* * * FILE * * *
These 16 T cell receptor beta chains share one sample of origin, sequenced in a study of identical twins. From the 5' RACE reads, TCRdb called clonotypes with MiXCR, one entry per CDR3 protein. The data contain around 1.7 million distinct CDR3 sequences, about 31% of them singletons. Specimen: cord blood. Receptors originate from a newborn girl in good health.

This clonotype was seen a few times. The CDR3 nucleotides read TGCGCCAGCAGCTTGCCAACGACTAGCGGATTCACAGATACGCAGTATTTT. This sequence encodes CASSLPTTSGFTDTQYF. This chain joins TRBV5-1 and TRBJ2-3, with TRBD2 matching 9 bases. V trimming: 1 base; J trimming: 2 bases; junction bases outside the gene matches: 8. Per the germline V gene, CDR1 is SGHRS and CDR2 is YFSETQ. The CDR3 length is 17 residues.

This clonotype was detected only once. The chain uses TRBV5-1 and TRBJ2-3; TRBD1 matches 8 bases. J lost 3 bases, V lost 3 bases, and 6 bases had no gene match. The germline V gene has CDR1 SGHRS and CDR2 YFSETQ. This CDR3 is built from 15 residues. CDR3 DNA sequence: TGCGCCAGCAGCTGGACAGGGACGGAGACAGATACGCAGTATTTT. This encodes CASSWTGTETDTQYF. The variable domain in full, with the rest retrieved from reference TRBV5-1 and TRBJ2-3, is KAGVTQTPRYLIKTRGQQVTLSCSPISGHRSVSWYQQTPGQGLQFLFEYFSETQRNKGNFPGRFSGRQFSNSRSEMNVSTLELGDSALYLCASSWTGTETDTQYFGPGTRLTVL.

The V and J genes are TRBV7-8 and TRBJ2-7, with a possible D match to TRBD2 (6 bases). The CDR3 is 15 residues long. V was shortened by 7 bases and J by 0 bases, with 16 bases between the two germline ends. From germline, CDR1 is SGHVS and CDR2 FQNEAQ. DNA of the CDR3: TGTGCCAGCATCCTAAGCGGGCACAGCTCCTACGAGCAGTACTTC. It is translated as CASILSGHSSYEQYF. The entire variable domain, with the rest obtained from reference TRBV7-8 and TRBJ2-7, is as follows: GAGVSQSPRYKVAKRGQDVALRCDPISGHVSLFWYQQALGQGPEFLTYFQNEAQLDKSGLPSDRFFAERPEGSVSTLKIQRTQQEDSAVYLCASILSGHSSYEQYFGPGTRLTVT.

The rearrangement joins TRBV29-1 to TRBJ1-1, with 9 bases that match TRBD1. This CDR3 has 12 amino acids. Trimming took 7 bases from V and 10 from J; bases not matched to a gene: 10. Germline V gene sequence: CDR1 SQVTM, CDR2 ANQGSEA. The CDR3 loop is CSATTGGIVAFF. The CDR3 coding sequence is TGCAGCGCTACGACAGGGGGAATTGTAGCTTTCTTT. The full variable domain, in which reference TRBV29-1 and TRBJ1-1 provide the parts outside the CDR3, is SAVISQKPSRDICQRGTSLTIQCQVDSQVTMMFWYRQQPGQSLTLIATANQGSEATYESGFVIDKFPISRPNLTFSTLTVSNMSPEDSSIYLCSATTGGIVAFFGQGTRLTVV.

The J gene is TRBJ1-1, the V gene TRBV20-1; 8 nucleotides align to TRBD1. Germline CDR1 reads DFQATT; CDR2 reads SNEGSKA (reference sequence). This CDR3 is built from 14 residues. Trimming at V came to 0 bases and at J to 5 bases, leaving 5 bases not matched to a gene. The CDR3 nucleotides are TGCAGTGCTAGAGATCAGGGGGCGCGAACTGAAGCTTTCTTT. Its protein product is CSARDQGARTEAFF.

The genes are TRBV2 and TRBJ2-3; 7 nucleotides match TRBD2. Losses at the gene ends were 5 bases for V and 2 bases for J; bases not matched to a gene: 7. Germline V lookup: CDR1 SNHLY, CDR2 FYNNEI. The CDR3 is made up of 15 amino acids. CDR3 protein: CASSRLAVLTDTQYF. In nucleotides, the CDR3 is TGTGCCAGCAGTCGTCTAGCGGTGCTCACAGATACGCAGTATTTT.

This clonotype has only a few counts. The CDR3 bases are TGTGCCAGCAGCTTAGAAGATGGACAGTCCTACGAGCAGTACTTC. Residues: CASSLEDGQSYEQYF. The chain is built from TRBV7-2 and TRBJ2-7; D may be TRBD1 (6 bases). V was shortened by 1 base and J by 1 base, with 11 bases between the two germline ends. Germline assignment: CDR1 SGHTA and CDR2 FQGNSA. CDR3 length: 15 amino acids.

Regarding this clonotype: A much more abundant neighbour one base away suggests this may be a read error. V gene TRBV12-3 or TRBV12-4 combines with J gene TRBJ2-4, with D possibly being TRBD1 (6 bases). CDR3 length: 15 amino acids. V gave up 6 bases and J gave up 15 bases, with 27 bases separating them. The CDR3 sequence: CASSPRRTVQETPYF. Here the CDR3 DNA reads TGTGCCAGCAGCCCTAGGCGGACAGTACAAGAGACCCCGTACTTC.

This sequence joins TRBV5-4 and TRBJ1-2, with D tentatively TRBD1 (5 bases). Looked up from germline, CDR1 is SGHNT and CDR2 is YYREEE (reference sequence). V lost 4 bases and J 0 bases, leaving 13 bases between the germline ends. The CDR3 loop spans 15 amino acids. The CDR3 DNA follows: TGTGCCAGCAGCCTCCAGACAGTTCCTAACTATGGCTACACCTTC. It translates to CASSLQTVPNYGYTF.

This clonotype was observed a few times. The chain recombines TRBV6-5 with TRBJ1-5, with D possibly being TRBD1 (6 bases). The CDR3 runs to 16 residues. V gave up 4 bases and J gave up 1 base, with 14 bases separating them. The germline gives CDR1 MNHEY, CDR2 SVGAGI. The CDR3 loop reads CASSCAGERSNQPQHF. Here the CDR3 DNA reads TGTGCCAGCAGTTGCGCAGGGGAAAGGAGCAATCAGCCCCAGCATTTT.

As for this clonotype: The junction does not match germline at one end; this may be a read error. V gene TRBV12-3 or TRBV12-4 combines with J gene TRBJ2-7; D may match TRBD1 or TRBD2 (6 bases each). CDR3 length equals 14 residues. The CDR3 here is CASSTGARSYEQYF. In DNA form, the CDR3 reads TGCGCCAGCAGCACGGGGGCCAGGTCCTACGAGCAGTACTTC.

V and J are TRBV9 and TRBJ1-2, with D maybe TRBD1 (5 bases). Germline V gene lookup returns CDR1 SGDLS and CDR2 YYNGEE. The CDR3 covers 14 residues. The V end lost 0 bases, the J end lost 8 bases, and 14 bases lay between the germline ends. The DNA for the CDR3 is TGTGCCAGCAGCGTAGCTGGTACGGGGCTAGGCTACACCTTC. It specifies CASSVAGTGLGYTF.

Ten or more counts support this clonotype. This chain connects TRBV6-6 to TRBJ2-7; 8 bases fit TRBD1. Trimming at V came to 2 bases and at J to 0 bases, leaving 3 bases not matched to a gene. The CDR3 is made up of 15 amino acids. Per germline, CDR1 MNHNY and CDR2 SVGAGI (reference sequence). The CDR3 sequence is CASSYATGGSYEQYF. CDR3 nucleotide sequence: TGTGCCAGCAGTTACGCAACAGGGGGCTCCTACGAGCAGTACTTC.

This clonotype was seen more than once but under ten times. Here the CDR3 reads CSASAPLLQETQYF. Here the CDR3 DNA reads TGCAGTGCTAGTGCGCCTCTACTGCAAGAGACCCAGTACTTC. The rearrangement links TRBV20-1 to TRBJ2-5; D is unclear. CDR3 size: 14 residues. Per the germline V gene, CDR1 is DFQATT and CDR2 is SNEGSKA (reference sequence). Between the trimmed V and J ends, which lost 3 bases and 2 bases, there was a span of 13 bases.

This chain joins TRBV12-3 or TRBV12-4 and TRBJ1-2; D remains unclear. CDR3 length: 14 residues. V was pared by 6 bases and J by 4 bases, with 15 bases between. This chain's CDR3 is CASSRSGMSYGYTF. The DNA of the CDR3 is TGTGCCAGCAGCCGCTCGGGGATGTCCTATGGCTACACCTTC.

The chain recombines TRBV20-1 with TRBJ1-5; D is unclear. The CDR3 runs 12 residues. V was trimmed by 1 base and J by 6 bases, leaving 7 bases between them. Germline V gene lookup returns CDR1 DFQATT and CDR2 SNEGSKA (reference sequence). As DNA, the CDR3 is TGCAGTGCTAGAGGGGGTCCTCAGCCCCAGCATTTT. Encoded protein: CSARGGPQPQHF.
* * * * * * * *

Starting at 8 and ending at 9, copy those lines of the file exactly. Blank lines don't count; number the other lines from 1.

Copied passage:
This clonotype has only a few counts. The CDR3 bases are TGTGCCAGCAGCTTAGAAGATGGACAGTCCTACGAGCAGTACTTC. Residues: CASSLEDGQSYEQYF. The chain is built from TRBV7-2 and TRBJ2-7; D may be TRBD1 (6 bases). V was shortened by 1 base and J by 1 base, with 11 bases between the two germline ends. Germline assignment: CDR1 SGHTA and CDR2 FQGNSA. CDR3 length: 15 amino acids.

Regarding this clonotype: A much more abundant neighbour one base away suggests this may be a read error. V gene TRBV12-3 or TRBV12-4 combines with J gene TRBJ2-4, with D possibly being TRBD1 (6 bases). CDR3 length: 15 amino acids. V gave up 6 bases and J gave up 15 bases, with 27 bases separating them. The CDR3 sequence: CASSPRRTVQETPYF. Here the CDR3 DNA reads TGTGCCAGCAGCCCTAGGCGGACAGTACAAGAGACCCCGTACTTC.